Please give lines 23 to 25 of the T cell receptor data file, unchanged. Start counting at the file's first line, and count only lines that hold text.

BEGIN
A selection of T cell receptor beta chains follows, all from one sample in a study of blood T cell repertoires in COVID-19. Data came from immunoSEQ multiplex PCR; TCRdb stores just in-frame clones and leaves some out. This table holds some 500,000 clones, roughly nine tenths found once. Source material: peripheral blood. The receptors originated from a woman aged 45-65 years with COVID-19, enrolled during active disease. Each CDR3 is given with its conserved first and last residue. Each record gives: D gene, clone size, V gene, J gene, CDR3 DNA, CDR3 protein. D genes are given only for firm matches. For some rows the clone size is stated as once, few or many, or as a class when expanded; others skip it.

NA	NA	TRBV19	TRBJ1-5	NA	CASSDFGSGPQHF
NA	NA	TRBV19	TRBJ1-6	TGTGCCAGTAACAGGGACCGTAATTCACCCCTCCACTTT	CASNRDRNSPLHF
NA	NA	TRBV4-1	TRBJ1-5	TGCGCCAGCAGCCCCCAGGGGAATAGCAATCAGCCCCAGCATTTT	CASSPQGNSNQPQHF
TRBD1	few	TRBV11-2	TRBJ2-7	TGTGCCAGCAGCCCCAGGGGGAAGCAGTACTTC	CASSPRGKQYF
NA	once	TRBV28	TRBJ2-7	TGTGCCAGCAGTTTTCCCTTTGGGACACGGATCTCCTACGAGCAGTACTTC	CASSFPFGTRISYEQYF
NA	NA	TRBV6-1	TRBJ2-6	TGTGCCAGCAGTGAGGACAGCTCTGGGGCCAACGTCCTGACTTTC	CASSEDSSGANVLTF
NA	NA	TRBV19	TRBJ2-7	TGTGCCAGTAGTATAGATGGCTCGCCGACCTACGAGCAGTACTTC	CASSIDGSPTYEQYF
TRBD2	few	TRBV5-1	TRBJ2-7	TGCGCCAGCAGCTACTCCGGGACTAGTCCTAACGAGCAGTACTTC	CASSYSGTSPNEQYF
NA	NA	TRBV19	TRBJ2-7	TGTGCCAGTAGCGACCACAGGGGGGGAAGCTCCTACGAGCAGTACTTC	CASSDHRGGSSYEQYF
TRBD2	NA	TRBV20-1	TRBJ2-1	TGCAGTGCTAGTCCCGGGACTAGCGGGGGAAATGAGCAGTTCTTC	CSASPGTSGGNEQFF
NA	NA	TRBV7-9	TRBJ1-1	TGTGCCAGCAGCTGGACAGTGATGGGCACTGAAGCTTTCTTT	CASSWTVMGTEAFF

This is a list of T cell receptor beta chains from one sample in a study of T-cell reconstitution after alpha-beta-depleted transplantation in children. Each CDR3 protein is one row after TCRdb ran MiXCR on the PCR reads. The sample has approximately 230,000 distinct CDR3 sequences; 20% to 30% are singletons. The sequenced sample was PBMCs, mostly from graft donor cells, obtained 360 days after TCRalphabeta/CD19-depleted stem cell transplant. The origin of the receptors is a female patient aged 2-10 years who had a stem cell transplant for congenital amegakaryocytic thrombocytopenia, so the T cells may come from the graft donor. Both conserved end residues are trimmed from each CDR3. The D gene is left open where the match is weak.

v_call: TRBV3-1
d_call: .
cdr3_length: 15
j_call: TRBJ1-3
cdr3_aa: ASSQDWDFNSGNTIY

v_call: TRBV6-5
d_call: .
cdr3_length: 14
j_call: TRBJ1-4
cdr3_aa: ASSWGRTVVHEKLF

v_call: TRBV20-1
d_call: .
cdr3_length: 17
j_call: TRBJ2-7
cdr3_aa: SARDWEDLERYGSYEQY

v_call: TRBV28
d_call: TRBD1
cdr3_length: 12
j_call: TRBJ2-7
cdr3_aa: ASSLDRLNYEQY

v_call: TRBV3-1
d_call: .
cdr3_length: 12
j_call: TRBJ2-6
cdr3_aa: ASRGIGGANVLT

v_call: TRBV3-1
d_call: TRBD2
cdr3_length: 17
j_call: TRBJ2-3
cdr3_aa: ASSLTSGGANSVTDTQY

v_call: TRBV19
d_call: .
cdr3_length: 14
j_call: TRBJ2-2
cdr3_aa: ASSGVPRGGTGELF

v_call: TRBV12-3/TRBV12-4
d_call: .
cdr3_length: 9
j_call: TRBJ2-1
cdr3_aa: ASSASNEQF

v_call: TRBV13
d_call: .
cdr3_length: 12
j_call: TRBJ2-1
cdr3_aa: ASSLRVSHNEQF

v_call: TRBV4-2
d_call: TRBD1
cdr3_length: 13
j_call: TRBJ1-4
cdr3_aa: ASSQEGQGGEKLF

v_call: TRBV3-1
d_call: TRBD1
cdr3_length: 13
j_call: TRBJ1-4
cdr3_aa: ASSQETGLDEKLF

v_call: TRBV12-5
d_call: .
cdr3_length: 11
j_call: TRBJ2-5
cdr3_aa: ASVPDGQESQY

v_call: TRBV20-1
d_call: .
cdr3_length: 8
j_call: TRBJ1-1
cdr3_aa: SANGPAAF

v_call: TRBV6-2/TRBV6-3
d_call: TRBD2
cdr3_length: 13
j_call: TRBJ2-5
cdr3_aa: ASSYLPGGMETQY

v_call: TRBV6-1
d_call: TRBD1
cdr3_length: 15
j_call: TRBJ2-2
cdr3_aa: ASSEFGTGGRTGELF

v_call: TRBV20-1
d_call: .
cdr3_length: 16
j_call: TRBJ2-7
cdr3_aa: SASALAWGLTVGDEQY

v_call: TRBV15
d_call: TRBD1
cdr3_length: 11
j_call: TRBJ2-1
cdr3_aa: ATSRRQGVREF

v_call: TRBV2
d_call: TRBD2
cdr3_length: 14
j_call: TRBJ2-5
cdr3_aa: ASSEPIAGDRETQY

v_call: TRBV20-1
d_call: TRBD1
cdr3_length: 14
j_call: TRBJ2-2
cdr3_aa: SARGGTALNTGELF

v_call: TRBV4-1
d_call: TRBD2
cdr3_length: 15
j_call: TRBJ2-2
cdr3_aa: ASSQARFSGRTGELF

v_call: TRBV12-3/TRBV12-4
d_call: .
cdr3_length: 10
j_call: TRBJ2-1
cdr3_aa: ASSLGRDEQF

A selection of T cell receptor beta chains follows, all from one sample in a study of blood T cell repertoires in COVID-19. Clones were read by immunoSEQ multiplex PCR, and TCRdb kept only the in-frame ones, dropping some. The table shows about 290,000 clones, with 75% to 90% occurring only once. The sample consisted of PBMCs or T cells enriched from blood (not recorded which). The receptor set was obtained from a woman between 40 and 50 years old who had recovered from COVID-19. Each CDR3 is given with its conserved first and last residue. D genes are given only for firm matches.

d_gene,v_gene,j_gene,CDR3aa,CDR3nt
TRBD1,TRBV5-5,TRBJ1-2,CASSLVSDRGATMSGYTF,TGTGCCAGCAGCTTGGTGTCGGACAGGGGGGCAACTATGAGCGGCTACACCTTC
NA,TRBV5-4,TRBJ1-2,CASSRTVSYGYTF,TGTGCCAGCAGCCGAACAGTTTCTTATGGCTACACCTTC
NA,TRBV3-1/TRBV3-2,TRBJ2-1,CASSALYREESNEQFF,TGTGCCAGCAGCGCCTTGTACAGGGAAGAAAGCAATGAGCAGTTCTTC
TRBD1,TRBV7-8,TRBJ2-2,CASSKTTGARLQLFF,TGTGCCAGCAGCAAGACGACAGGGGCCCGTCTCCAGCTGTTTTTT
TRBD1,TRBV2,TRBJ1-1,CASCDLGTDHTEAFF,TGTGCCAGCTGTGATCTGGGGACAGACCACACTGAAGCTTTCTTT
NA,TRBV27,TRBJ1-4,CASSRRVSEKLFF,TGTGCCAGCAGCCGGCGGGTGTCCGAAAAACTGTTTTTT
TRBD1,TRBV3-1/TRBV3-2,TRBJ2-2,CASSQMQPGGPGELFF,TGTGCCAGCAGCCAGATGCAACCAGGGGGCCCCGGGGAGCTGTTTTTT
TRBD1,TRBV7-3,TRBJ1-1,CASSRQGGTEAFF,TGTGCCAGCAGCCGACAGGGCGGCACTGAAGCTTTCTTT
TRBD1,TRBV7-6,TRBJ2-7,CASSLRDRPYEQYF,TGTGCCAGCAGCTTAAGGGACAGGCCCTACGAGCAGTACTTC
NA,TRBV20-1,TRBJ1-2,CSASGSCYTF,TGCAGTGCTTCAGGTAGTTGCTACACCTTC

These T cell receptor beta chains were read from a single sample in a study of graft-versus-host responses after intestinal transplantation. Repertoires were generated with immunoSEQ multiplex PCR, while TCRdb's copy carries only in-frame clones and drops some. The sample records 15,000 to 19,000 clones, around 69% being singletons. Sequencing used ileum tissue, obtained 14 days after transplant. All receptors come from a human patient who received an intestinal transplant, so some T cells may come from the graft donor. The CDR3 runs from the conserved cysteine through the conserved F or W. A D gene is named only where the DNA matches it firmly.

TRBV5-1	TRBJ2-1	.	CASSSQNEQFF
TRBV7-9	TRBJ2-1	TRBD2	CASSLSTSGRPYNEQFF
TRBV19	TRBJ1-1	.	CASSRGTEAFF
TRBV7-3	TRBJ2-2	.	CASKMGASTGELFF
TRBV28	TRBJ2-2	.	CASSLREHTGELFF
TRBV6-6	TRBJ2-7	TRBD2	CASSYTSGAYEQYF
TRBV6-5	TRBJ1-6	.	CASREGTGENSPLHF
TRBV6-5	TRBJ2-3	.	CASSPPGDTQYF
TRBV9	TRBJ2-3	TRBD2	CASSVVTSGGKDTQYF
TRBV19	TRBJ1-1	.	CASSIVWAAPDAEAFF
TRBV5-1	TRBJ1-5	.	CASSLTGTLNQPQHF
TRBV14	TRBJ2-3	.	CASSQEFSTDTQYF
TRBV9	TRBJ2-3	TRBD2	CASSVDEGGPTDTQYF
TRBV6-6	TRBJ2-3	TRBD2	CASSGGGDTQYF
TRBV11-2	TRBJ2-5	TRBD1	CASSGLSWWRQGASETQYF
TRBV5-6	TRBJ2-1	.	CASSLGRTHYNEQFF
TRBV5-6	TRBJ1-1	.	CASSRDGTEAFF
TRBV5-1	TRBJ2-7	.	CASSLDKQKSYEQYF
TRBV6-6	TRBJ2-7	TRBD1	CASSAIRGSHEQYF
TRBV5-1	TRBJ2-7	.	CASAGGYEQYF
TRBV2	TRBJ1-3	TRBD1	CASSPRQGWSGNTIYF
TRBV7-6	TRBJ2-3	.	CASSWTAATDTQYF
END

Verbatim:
cdr3_aa: ASSWGRTVVHEKLF

v_call: TRBV20-1
d_call: .